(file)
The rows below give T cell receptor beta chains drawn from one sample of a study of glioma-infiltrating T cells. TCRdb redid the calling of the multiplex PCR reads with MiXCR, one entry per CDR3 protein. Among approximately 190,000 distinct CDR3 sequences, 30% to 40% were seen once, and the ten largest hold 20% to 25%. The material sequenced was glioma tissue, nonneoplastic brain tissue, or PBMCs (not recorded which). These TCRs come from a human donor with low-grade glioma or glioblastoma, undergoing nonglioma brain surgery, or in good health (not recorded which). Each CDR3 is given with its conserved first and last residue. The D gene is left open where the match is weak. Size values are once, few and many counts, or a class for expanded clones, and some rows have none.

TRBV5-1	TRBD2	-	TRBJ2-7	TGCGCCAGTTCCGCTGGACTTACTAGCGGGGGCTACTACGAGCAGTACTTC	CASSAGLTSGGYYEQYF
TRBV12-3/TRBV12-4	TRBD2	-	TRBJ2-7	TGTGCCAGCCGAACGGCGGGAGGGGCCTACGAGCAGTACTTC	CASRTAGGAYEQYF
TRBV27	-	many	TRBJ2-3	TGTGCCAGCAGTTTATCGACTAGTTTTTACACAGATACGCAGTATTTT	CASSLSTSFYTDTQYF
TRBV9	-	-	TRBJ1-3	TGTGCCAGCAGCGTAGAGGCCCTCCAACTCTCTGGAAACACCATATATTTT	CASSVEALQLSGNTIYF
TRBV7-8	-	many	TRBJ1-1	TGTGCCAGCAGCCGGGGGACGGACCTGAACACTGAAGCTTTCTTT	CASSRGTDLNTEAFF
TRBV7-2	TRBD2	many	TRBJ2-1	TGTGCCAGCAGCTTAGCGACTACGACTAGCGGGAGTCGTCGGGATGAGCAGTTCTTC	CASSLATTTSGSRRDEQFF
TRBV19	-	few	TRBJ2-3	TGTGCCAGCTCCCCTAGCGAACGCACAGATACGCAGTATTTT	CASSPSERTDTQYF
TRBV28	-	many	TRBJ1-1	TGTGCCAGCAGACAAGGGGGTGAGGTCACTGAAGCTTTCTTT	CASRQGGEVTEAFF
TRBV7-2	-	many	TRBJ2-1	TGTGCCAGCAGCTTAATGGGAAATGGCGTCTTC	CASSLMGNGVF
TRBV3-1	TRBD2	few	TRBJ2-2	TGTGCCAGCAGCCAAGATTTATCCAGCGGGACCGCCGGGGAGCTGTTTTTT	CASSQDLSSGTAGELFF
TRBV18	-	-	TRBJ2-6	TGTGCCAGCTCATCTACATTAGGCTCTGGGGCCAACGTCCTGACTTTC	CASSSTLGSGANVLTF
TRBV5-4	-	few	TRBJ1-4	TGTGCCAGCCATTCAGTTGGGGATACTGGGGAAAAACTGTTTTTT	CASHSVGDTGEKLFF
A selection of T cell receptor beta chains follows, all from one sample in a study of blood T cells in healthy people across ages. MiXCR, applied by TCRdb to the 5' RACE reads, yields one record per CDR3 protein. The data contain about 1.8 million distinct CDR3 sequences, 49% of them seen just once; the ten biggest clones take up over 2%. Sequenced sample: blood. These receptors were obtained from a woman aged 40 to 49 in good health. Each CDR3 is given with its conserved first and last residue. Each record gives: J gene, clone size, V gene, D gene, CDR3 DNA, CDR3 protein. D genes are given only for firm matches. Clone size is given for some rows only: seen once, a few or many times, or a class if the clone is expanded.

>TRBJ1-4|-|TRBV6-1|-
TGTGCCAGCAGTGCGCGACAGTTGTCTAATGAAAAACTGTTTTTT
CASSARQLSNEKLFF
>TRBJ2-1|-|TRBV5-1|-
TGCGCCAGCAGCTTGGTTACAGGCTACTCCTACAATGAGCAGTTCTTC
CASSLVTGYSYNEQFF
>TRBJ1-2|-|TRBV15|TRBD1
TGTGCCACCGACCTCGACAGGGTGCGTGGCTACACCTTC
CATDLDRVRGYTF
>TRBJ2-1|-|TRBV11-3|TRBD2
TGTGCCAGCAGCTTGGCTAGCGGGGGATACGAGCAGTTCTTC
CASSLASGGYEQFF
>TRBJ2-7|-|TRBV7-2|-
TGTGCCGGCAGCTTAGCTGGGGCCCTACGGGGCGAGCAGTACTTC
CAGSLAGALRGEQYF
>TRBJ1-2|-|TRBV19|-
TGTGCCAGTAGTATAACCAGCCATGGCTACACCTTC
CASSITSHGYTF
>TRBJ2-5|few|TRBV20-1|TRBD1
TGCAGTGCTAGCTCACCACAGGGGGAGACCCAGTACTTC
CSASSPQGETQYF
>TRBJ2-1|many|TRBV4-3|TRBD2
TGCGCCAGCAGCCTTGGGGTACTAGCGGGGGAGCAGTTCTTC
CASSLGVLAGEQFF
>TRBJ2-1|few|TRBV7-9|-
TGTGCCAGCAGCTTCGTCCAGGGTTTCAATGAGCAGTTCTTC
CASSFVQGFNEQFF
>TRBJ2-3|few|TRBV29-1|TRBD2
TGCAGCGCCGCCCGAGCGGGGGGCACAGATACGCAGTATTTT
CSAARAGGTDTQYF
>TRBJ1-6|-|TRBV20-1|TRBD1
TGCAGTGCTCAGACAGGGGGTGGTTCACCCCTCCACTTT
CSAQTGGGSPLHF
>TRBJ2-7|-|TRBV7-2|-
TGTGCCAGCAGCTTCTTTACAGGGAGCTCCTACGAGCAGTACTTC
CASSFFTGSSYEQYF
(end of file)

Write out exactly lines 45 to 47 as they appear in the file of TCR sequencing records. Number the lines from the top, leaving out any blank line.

>TRBJ1-6|-|TRBV20-1|TRBD1
TGCAGTGCTCAGACAGGGGGTGGTTCACCCCTCCACTTT
CSAQTGGGSPLHF